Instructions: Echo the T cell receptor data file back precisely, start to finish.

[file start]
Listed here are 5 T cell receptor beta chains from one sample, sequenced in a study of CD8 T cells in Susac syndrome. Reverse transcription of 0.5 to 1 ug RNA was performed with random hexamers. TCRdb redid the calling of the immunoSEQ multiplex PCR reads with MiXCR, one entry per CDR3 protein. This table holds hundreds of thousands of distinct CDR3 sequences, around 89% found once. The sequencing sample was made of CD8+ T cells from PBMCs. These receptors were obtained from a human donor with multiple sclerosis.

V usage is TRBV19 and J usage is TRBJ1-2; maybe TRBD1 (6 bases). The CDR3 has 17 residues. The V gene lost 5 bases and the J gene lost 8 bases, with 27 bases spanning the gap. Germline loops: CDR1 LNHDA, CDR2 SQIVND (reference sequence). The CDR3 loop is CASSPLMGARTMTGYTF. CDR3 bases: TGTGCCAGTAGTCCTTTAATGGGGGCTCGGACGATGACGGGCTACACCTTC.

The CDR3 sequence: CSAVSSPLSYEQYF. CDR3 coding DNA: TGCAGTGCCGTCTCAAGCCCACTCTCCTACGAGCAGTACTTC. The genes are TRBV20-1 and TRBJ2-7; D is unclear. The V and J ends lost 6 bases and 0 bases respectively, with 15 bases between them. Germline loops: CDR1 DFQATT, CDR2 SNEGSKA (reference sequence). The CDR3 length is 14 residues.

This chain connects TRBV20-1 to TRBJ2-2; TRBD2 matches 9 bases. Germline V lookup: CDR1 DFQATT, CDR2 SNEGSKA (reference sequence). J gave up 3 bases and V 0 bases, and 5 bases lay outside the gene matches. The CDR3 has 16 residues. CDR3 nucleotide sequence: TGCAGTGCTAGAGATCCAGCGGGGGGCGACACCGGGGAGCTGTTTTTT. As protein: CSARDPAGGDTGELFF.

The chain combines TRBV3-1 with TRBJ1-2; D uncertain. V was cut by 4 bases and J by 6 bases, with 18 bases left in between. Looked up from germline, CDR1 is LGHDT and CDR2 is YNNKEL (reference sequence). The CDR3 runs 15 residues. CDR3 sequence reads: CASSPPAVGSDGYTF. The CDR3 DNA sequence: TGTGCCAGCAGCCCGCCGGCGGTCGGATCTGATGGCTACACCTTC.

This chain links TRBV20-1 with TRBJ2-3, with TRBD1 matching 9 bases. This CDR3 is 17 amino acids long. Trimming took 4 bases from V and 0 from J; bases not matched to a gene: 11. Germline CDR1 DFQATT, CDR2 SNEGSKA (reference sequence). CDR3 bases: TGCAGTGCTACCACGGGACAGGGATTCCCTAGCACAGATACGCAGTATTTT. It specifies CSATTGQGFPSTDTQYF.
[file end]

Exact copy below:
Listed here are 5 T cell receptor beta chains from one sample, sequenced in a study of CD8 T cells in Susac syndrome. Reverse transcription of 0.5 to 1 ug RNA was performed with random hexamers. TCRdb redid the calling of the immunoSEQ multiplex PCR reads with MiXCR, one entry per CDR3 protein. This table holds hundreds of thousands of distinct CDR3 sequences, around 89% found once. The sequencing sample was made of CD8+ T cells from PBMCs. These receptors were obtained from a human donor with multiple sclerosis.

V usage is TRBV19 and J usage is TRBJ1-2; maybe TRBD1 (6 bases). The CDR3 has 17 residues. The V gene lost 5 bases and the J gene lost 8 bases, with 27 bases spanning the gap. Germline loops: CDR1 LNHDA, CDR2 SQIVND (reference sequence). The CDR3 loop is CASSPLMGARTMTGYTF. CDR3 bases: TGTGCCAGTAGTCCTTTAATGGGGGCTCGGACGATGACGGGCTACACCTTC.

The CDR3 sequence: CSAVSSPLSYEQYF. CDR3 coding DNA: TGCAGTGCCGTCTCAAGCCCACTCTCCTACGAGCAGTACTTC. The genes are TRBV20-1 and TRBJ2-7; D is unclear. The V and J ends lost 6 bases and 0 bases respectively, with 15 bases between them. Germline loops: CDR1 DFQATT, CDR2 SNEGSKA (reference sequence). The CDR3 length is 14 residues.

This chain connects TRBV20-1 to TRBJ2-2; TRBD2 matches 9 bases. Germline V lookup: CDR1 DFQATT, CDR2 SNEGSKA (reference sequence). J gave up 3 bases and V 0 bases, and 5 bases lay outside the gene matches. The CDR3 has 16 residues. CDR3 nucleotide sequence: TGCAGTGCTAGAGATCCAGCGGGGGGCGACACCGGGGAGCTGTTTTTT. As protein: CSARDPAGGDTGELFF.

The chain combines TRBV3-1 with TRBJ1-2; D uncertain. V was cut by 4 bases and J by 6 bases, with 18 bases left in between. Looked up from germline, CDR1 is LGHDT and CDR2 is YNNKEL (reference sequence). The CDR3 runs 15 residues. CDR3 sequence reads: CASSPPAVGSDGYTF. The CDR3 DNA sequence: TGTGCCAGCAGCCCGCCGGCGGTCGGATCTGATGGCTACACCTTC.

This chain links TRBV20-1 with TRBJ2-3, with TRBD1 matching 9 bases. This CDR3 is 17 amino acids long. Trimming took 4 bases from V and 0 from J; bases not matched to a gene: 11. Germline CDR1 DFQATT, CDR2 SNEGSKA (reference sequence). CDR3 bases: TGCAGTGCTACCACGGGACAGGGATTCCCTAGCACAGATACGCAGTATTTT. It specifies CSATTGQGFPSTDTQYF.